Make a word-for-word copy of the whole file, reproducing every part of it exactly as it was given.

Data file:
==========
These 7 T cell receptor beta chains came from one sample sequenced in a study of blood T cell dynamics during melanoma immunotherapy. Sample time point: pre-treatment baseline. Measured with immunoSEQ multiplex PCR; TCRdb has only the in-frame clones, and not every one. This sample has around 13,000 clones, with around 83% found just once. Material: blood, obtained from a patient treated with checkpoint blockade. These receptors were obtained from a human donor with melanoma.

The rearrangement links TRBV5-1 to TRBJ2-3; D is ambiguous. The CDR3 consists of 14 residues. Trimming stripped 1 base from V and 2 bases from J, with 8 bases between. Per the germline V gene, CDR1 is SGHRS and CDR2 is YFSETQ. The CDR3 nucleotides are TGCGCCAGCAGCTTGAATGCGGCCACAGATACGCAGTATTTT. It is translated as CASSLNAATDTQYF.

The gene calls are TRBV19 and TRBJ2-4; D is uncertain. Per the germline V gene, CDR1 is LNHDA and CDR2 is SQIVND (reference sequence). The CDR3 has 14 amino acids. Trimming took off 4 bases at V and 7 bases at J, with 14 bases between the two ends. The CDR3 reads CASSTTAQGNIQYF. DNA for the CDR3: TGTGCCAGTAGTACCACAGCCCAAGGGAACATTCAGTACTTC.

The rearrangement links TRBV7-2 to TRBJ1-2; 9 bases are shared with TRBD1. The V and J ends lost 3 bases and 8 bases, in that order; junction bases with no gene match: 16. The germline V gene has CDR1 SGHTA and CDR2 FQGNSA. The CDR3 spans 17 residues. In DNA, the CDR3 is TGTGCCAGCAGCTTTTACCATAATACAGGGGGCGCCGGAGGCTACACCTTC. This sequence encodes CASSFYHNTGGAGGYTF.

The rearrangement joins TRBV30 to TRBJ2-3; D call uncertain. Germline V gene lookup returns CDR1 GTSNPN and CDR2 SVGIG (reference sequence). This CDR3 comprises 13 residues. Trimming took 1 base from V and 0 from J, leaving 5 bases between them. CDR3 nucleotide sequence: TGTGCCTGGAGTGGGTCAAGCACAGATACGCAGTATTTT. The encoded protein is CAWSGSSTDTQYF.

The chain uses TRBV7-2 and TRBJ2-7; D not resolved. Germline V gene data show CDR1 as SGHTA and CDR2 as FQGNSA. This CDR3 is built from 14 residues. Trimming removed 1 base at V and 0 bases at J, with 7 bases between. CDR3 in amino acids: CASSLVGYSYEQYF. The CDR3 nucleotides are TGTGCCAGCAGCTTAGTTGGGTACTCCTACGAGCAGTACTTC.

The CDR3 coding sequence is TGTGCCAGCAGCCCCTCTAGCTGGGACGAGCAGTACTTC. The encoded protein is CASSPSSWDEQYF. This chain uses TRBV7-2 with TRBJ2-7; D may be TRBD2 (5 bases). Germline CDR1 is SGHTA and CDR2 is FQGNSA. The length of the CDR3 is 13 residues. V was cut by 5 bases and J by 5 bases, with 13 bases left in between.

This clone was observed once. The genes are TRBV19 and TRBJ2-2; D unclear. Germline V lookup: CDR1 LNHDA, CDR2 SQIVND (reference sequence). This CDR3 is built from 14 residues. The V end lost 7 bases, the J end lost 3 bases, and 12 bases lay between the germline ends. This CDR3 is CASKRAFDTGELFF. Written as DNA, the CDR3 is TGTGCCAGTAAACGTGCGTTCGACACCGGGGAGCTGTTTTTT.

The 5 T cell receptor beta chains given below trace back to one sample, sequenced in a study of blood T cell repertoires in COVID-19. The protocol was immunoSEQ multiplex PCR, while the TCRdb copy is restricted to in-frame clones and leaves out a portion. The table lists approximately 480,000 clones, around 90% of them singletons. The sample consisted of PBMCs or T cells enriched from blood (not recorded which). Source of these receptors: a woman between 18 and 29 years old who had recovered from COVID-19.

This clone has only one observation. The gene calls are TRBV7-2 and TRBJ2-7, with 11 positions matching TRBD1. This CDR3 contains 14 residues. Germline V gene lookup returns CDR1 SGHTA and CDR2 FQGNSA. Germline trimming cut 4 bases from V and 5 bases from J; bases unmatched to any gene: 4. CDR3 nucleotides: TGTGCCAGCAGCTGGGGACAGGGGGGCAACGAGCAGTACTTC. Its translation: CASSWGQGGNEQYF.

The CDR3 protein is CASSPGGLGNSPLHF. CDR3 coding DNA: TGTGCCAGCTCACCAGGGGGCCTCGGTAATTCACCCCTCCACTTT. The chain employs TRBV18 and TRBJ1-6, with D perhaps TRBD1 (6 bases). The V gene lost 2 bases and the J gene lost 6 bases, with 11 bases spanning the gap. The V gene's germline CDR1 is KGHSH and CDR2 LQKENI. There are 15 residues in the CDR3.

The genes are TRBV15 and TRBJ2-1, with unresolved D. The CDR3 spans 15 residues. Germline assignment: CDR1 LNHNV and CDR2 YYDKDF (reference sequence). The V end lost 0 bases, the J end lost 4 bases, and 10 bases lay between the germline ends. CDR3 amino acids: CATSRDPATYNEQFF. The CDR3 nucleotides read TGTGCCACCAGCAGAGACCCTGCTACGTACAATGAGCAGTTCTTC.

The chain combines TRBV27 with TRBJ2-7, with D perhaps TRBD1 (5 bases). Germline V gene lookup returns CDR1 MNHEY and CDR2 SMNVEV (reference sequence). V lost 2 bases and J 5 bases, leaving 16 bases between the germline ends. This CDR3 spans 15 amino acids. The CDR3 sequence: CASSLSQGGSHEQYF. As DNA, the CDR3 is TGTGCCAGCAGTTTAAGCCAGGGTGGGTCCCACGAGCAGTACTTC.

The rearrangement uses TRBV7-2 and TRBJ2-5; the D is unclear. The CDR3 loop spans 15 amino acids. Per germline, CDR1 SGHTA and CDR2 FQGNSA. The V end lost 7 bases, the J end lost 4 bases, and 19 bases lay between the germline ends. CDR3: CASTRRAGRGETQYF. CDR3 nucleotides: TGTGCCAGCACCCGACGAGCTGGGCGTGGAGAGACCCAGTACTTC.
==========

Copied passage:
These 7 T cell receptor beta chains came from one sample sequenced in a study of blood T cell dynamics during melanoma immunotherapy. Sample time point: pre-treatment baseline. Measured with immunoSEQ multiplex PCR; TCRdb has only the in-frame clones, and not every one. This sample has around 13,000 clones, with around 83% found just once. Material: blood, obtained from a patient treated with checkpoint blockade. These receptors were obtained from a human donor with melanoma.

The rearrangement links TRBV5-1 to TRBJ2-3; D is ambiguous. The CDR3 consists of 14 residues. Trimming stripped 1 base from V and 2 bases from J, with 8 bases between. Per the germline V gene, CDR1 is SGHRS and CDR2 is YFSETQ. The CDR3 nucleotides are TGCGCCAGCAGCTTGAATGCGGCCACAGATACGCAGTATTTT. It is translated as CASSLNAATDTQYF.

The gene calls are TRBV19 and TRBJ2-4; D is uncertain. Per the germline V gene, CDR1 is LNHDA and CDR2 is SQIVND (reference sequence). The CDR3 has 14 amino acids. Trimming took off 4 bases at V and 7 bases at J, with 14 bases between the two ends. The CDR3 reads CASSTTAQGNIQYF. DNA for the CDR3: TGTGCCAGTAGTACCACAGCCCAAGGGAACATTCAGTACTTC.

The rearrangement links TRBV7-2 to TRBJ1-2; 9 bases are shared with TRBD1. The V and J ends lost 3 bases and 8 bases, in that order; junction bases with no gene match: 16. The germline V gene has CDR1 SGHTA and CDR2 FQGNSA. The CDR3 spans 17 residues. In DNA, the CDR3 is TGTGCCAGCAGCTTTTACCATAATACAGGGGGCGCCGGAGGCTACACCTTC. This sequence encodes CASSFYHNTGGAGGYTF.

The rearrangement joins TRBV30 to TRBJ2-3; D call uncertain. Germline V gene lookup returns CDR1 GTSNPN and CDR2 SVGIG (reference sequence). This CDR3 comprises 13 residues. Trimming took 1 base from V and 0 from J, leaving 5 bases between them. CDR3 nucleotide sequence: TGTGCCTGGAGTGGGTCAAGCACAGATACGCAGTATTTT. The encoded protein is CAWSGSSTDTQYF.

The chain uses TRBV7-2 and TRBJ2-7; D not resolved. Germline V gene data show CDR1 as SGHTA and CDR2 as FQGNSA. This CDR3 is built from 14 residues. Trimming removed 1 base at V and 0 bases at J, with 7 bases between. CDR3 in amino acids: CASSLVGYSYEQYF. The CDR3 nucleotides are TGTGCCAGCAGCTTAGTTGGGTACTCCTACGAGCAGTACTTC.

The CDR3 coding sequence is TGTGCCAGCAGCCCCTCTAGCTGGGACGAGCAGTACTTC. The encoded protein is CASSPSSWDEQYF. This chain uses TRBV7-2 with TRBJ2-7; D may be TRBD2 (5 bases). Germline CDR1 is SGHTA and CDR2 is FQGNSA. The length of the CDR3 is 13 residues. V was cut by 5 bases and J by 5 bases, with 13 bases left in between.

This clone was observed once. The genes are TRBV19 and TRBJ2-2; D unclear. Germline V lookup: CDR1 LNHDA, CDR2 SQIVND (reference sequence). This CDR3 is built from 14 residues. The V end lost 7 bases, the J end lost 3 bases, and 12 bases lay between the germline ends. This CDR3 is CASKRAFDTGELFF. Written as DNA, the CDR3 is TGTGCCAGTAAACGTGCGTTCGACACCGGGGAGCTGTTTTTT.

The 5 T cell receptor beta chains given below trace back to one sample, sequenced in a study of blood T cell repertoires in COVID-19. The protocol was immunoSEQ multiplex PCR, while the TCRdb copy is restricted to in-frame clones and leaves out a portion. The table lists approximately 480,000 clones, around 90% of them singletons. The sample consisted of PBMCs or T cells enriched from blood (not recorded which). Source of these receptors: a woman between 18 and 29 years old who had recovered from COVID-19.

This clone has only one observation. The gene calls are TRBV7-2 and TRBJ2-7, with 11 positions matching TRBD1. This CDR3 contains 14 residues. Germline V gene lookup returns CDR1 SGHTA and CDR2 FQGNSA. Germline trimming cut 4 bases from V and 5 bases from J; bases unmatched to any gene: 4. CDR3 nucleotides: TGTGCCAGCAGCTGGGGACAGGGGGGCAACGAGCAGTACTTC. Its translation: CASSWGQGGNEQYF.

The CDR3 protein is CASSPGGLGNSPLHF. CDR3 coding DNA: TGTGCCAGCTCACCAGGGGGCCTCGGTAATTCACCCCTCCACTTT. The chain employs TRBV18 and TRBJ1-6, with D perhaps TRBD1 (6 bases). The V gene lost 2 bases and the J gene lost 6 bases, with 11 bases spanning the gap. The V gene's germline CDR1 is KGHSH and CDR2 LQKENI. There are 15 residues in the CDR3.

The genes are TRBV15 and TRBJ2-1, with unresolved D. The CDR3 spans 15 residues. Germline assignment: CDR1 LNHNV and CDR2 YYDKDF (reference sequence). The V end lost 0 bases, the J end lost 4 bases, and 10 bases lay between the germline ends. CDR3 amino acids: CATSRDPATYNEQFF. The CDR3 nucleotides read TGTGCCACCAGCAGAGACCCTGCTACGTACAATGAGCAGTTCTTC.

The chain combines TRBV27 with TRBJ2-7, with D perhaps TRBD1 (5 bases). Germline V gene lookup returns CDR1 MNHEY and CDR2 SMNVEV (reference sequence). V lost 2 bases and J 5 bases, leaving 16 bases between the germline ends. This CDR3 spans 15 amino acids. The CDR3 sequence: CASSLSQGGSHEQYF. As DNA, the CDR3 is TGTGCCAGCAGTTTAAGCCAGGGTGGGTCCCACGAGCAGTACTTC.

The rearrangement uses TRBV7-2 and TRBJ2-5; the D is unclear. The CDR3 loop spans 15 amino acids. Per germline, CDR1 SGHTA and CDR2 FQGNSA. The V end lost 7 bases, the J end lost 4 bases, and 19 bases lay between the germline ends. CDR3: CASTRRAGRGETQYF. CDR3 nucleotides: TGTGCCAGCACCCGACGAGCTGGGCGTGGAGAGACCCAGTACTTC.